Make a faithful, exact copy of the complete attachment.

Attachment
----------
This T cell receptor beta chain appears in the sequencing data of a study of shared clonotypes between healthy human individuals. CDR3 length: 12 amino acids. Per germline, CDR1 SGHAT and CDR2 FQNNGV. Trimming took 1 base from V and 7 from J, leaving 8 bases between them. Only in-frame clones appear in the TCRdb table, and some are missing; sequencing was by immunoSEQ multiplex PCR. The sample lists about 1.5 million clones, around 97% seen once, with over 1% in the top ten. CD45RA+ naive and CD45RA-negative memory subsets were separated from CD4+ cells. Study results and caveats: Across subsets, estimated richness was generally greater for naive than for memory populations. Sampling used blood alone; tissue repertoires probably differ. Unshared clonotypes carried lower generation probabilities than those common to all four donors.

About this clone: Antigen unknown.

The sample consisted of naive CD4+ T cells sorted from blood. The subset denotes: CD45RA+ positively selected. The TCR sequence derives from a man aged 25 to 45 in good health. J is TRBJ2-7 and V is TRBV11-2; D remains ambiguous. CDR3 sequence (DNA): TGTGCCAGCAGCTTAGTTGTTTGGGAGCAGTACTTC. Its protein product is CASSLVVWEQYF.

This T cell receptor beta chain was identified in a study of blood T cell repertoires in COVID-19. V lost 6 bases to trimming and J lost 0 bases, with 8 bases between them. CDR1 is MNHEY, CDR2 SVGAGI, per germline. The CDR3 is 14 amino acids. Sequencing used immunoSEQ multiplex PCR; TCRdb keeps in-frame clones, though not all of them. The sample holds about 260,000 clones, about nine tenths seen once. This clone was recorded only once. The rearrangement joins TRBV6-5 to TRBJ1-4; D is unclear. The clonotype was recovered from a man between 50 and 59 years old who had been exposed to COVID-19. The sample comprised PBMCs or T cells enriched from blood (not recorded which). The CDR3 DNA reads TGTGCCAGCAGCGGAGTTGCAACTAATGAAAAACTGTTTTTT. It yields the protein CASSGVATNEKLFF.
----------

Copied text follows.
This T cell receptor beta chain appears in the sequencing data of a study of shared clonotypes between healthy human individuals. CDR3 length: 12 amino acids. Per germline, CDR1 SGHAT and CDR2 FQNNGV. Trimming took 1 base from V and 7 from J, leaving 8 bases between them. Only in-frame clones appear in the TCRdb table, and some are missing; sequencing was by immunoSEQ multiplex PCR. The sample lists about 1.5 million clones, around 97% seen once, with over 1% in the top ten. CD45RA+ naive and CD45RA-negative memory subsets were separated from CD4+ cells. Study results and caveats: Across subsets, estimated richness was generally greater for naive than for memory populations. Sampling used blood alone; tissue repertoires probably differ. Unshared clonotypes carried lower generation probabilities than those common to all four donors.

About this clone: Antigen unknown.

The sample consisted of naive CD4+ T cells sorted from blood. The subset denotes: CD45RA+ positively selected. The TCR sequence derives from a man aged 25 to 45 in good health. J is TRBJ2-7 and V is TRBV11-2; D remains ambiguous. CDR3 sequence (DNA): TGTGCCAGCAGCTTAGTTGTTTGGGAGCAGTACTTC. Its protein product is CASSLVVWEQYF.

This T cell receptor beta chain was identified in a study of blood T cell repertoires in COVID-19. V lost 6 bases to trimming and J lost 0 bases, with 8 bases between them. CDR1 is MNHEY, CDR2 SVGAGI, per germline. The CDR3 is 14 amino acids. Sequencing used immunoSEQ multiplex PCR; TCRdb keeps in-frame clones, though not all of them. The sample holds about 260,000 clones, about nine tenths seen once. This clone was recorded only once. The rearrangement joins TRBV6-5 to TRBJ1-4; D is unclear. The clonotype was recovered from a man between 50 and 59 years old who had been exposed to COVID-19. The sample comprised PBMCs or T cells enriched from blood (not recorded which). The CDR3 DNA reads TGTGCCAGCAGCGGAGTTGCAACTAATGAAAAACTGTTTTTT. It yields the protein CASSGVATNEKLFF.